This pub is named after the 18th-century boat-builder William Wouldhave. He is also commemorated by the Wouldhave Memorial, at Pier Head, for his part in the invention of the self-righting lifeboat.
A print and text about The William Wouldhave.
The text reads: Controversy surrounds the origins of the South Shields lifeboat. Opinion is divided as to whether it was invented by William Wouldhave or Henry Greathead. Greathead, a boat builder from South Shields, took the credit at the time. However, the Wouldhave Memorial at the town’s Pier Head was erected more than a century later to mark this contribution.
Whatever the truth, the first-ever version, Original, was built in 1798. By 1824, a network of stations had sprung up and the National Institution for the Preservation of Life from Shipwreck had been formed. However, the limitations of the Shields’ boat surfaced in 1849, when the Providence capsized, with the loss of 20 crew members.
A national lifeboat design competition was launched, and the earlier Shipwreck society became the Royal National Lifeboat Institution. The improvements were introduced thanks to the Duke of Northumberland, son on the Shields boat’s earliest champion.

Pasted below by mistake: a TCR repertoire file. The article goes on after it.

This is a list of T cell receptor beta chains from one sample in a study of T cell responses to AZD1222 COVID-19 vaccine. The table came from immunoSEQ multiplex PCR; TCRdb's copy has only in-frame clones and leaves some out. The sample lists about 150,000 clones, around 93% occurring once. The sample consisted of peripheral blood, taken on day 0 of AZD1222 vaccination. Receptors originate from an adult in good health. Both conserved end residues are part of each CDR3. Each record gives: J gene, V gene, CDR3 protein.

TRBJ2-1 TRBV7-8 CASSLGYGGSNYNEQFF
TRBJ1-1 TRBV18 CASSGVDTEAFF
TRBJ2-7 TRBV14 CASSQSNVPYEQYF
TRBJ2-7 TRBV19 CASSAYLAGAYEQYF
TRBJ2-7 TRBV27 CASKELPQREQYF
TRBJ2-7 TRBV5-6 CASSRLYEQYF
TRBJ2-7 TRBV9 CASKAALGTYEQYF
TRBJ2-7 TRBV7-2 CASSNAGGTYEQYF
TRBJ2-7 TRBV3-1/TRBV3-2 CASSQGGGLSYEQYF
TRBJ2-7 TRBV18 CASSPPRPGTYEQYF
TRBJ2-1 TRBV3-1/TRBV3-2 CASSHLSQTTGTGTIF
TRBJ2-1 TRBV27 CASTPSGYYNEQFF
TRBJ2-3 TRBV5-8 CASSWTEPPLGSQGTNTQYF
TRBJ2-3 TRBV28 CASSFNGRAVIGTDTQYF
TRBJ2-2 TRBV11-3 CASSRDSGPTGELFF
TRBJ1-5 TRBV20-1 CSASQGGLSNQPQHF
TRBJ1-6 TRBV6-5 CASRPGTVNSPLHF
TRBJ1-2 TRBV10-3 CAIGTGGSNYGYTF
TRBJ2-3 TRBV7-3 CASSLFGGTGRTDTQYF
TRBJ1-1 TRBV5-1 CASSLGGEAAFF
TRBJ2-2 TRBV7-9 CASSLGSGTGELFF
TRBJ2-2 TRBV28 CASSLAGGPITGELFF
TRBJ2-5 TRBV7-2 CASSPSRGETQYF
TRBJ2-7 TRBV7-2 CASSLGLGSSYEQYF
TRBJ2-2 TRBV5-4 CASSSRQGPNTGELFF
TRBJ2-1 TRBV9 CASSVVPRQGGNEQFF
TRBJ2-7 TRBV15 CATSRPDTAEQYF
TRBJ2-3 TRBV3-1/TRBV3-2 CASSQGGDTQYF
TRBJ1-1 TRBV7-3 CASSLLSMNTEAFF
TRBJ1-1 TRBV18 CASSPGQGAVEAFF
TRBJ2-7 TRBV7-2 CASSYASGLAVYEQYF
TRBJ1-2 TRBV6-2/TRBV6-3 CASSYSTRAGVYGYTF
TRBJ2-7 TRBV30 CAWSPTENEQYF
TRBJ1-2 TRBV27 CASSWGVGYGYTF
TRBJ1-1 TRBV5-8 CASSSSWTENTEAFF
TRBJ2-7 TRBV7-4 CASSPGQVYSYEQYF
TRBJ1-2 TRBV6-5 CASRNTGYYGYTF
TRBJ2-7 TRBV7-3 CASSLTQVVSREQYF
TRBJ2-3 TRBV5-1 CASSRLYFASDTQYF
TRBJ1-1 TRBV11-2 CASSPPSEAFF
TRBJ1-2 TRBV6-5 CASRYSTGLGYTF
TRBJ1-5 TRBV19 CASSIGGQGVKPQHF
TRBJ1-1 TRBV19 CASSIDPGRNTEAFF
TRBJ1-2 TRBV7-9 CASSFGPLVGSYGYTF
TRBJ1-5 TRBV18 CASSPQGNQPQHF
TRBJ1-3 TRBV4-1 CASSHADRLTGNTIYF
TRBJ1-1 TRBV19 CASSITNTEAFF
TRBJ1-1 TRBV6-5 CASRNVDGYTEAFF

Right: Willie Wouldhave inventing the lifeboat.
Text about earning a living in South Shields.
The text reads: Salt, coal, shipping, chemicals and glass once kept South Shields’ economy afloat. South Tyneside’s eight collieries employed thousands of men for almost 200 years. Glass-making dated back to the 17th century, and was introduced by Huguenot exiles escaping persecution in France.
By the early 1800s, South Shields was one of the largest glass making centres in the county, with eight large glass works. The main products made were crown or window glass. However, by the end of Queen Victoria’s reign, only one glassworks remained – Edward Moore & Co at West Holborn.
Shipbuilding began in the 18th century. One of the earliest companies was John Readland and Sons Ltd, which won a well-deserved reputation for merchant shipbuilding and its work for the Admiralty. The business was later bought by Swan Hunter’s and closed in 1982.
South Shields also played a leading role in forming the Seamen’s Union, which was founded by Joseph Havelock Wilson in Sunderland, in 1887. Wilson went on to become MP for South Shields.
A large wall mural, with reference to the pub’s name.
External photograph of the building – main entrance.
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